Denver's Citizen Pictures recently became one of the first facilities to install a new Quantum Xcellis storage system, replacing an aging Xsan set up. During a StudioDaily webinar yesterday sponsored by Quantum, Andrew Moraski, post-production supervisor at Citizen, Lance Hukill, president of systems integrator StorExcel, and Janet Lafleur, StorNext product marketing manager for Quantum, discussed Citizen's move as well as general operating principles for effective shared storage infrastructure. You can still view the entire webinar on demand, but we've summarized some key takeaways below.
1. Old Xsan systems can often be upgraded in place, with extensions as needed.
"We added a little bit of disk to expand out. If we're doing a proxy workflow for a show that has six angles, or a normal show with two or three cameras where we're editing full-res, we just added that extra storage to give us that flexibility." — Andrew Moraski
2. Everyone knows Ultra HD is four times the size of HD — but don't forget about HDR. "HDR adds to the load over and above whatever you're doing for 4K. You go from 8 bit to 10 bit, so that's 25% more space you require." — Janet Lafleur
3. Hybrid SAN/NAS workflow has benefits. "Some of the processes, like ingest, might need a SAN-based type of platform. When you're doing proxy-based editing, a NAS-based platform is sufficient. Having a Quantum Xcellis-type of converged architecture allows you the extensibility to do both approaches." — Lance Hukill
4. Security measures should include Open Directory and LDAP at the least. "I'm still surprised that a lot of customers aren't using Open Directory or Active Directory within the production environment. That needs to become more general hygiene or best practice — that you should use real authentication techniques just to have your own internal users know who should have access to what files. Whether it's Open Directory or LDAP, that kind of authentication schema is critical." — LH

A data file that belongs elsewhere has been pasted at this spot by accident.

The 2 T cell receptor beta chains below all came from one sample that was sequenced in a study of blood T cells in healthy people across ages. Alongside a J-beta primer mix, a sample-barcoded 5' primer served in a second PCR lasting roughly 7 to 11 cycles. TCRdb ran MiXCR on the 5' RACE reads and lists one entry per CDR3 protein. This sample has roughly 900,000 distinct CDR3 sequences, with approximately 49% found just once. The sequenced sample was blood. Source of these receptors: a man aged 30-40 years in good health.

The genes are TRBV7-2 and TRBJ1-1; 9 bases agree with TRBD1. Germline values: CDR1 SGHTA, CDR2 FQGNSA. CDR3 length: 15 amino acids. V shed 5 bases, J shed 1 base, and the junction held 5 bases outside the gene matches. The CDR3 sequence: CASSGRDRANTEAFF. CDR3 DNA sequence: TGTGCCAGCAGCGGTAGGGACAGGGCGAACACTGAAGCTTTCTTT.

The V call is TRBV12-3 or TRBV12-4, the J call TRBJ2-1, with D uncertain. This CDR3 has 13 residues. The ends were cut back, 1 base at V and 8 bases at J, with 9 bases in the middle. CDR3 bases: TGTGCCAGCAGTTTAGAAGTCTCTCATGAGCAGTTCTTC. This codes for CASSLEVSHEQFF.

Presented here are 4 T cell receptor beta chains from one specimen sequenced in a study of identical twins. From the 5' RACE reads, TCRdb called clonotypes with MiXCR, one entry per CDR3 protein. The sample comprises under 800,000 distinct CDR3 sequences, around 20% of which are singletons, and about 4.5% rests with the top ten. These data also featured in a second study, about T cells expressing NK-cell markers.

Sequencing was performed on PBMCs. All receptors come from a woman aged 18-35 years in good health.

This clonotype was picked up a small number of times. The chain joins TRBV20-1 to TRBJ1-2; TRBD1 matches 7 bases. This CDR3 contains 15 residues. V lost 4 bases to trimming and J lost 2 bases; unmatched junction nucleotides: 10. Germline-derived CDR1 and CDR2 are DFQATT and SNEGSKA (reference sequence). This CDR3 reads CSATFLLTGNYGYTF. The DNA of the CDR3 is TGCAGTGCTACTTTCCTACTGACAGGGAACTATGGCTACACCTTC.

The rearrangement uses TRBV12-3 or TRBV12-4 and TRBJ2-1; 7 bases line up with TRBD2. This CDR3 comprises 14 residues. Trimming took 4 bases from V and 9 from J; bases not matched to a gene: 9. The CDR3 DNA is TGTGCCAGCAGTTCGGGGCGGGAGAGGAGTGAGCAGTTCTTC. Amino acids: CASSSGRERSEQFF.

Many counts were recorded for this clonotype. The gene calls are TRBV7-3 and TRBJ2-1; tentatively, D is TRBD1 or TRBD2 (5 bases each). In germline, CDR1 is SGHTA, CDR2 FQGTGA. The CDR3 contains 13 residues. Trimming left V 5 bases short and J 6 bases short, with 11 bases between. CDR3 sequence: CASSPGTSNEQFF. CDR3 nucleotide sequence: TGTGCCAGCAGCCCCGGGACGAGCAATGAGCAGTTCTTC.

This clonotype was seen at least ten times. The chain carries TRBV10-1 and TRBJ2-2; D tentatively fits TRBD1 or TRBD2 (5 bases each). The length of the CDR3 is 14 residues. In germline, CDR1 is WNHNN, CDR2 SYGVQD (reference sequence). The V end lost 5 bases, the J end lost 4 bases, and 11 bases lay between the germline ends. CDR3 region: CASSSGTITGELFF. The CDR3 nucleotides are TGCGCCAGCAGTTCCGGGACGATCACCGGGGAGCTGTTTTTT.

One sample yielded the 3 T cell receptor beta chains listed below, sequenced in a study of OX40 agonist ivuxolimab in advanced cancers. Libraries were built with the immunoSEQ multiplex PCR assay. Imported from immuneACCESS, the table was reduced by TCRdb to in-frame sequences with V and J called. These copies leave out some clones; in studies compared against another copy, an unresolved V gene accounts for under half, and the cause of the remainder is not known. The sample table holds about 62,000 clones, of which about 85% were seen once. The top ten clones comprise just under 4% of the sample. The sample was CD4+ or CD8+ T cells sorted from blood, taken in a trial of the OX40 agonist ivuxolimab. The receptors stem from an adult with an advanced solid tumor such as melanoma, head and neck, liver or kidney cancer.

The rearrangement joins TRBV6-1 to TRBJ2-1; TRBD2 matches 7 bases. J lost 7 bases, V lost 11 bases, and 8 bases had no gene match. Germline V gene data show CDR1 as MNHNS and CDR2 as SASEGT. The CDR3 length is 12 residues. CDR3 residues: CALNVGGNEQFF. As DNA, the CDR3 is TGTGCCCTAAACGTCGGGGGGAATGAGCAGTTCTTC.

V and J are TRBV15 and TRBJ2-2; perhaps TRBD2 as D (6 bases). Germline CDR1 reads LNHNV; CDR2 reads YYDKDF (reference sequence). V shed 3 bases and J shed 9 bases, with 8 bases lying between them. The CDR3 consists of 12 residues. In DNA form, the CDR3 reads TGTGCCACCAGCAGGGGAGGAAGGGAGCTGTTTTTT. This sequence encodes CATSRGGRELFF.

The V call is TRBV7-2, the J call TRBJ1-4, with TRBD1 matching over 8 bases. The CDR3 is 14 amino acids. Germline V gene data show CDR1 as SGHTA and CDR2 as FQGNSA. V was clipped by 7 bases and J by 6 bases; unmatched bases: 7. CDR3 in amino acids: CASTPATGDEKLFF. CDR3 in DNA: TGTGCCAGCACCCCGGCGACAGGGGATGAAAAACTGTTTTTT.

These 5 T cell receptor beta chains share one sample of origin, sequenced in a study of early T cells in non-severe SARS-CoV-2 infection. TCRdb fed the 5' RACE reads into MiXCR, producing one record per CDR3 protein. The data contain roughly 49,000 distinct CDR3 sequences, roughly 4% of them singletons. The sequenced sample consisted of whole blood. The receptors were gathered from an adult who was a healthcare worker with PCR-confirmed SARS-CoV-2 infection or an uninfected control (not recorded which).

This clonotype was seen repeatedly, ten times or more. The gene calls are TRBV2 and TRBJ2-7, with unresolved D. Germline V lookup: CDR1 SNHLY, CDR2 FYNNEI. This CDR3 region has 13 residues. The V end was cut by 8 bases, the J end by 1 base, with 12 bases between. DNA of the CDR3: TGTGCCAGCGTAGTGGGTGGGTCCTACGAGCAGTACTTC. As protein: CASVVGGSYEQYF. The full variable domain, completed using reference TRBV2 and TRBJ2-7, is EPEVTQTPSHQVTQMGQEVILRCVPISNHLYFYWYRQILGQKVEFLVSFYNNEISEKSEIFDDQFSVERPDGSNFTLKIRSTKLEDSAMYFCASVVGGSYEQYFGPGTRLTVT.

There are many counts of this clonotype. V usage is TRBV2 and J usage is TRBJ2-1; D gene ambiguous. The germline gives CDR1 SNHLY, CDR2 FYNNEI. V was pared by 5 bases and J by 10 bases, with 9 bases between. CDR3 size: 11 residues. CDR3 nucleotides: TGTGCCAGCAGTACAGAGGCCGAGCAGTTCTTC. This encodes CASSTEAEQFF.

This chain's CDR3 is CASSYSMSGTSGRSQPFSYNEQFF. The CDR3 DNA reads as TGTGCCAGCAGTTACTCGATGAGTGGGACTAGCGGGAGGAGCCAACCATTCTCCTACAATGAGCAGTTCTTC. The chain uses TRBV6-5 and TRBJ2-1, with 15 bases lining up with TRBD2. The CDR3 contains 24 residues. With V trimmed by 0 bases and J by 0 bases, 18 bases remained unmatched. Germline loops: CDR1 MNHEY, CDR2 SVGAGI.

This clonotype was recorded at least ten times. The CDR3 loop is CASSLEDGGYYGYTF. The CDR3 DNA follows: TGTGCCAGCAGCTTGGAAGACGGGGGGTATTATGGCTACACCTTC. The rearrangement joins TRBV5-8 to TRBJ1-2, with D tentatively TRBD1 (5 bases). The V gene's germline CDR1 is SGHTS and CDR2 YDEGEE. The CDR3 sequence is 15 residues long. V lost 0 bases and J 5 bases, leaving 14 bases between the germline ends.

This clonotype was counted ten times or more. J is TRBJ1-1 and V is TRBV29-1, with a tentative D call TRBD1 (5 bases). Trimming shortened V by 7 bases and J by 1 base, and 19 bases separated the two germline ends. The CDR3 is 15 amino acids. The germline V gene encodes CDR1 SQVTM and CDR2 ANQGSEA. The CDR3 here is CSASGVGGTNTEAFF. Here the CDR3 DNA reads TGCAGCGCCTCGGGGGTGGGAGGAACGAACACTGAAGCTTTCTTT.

5. It's never too early to think about asset management, even if you haven't yet implemented a media asset management (MAM) solution. "If you're not doing asset management, hopefully you have a very structured project folder nomenclature, where even the project names and file names have, somewhat, embedded metadata. If and when you do go to an asset-managed platform, that transition — to map the content and metadata fields and project structures — can more easily go into the platform you end up choosing." — LH
6. You can have easy access to your archive even without using a MAM. "A smart file system can offer transparent access to the archive, like StorNext does with its file system. Even if you're not using a MAM you can still access a file that's on tape or in object storage in the cloud exactly as you would having it online storage. The only difference is there's some latency involved with tape, but it's still seamless." — JL
7. You may not need back-up software or a long-term archive, but you do need to protect raw footage. "Our product has the ability to immediately, as soon as new footage comes aboard, archive it — basically, make a copy somewhere else, so that it's secure. It's fixed content. It's never going to change, so you don't need to keep checking it with any kind of backup software. So a solution that really looks at how to not just preserve the content long term but protect it the moment it enters your workflow is something to look for." — JL
8. Regularly sending files to off-site storage is a good safeguard for disaster recovery. "When shooting in the field … we transfer to two sets of drives, and when they come in we send one to off-site storage and then the other one gets put onto the SAN and backed up nightly, as well. We have multiple copies of content everywhere, so if anything was to happen, whether it's a building issue or a deletion issue, we have copies elsewhere and we can continue to crank out content." — AM
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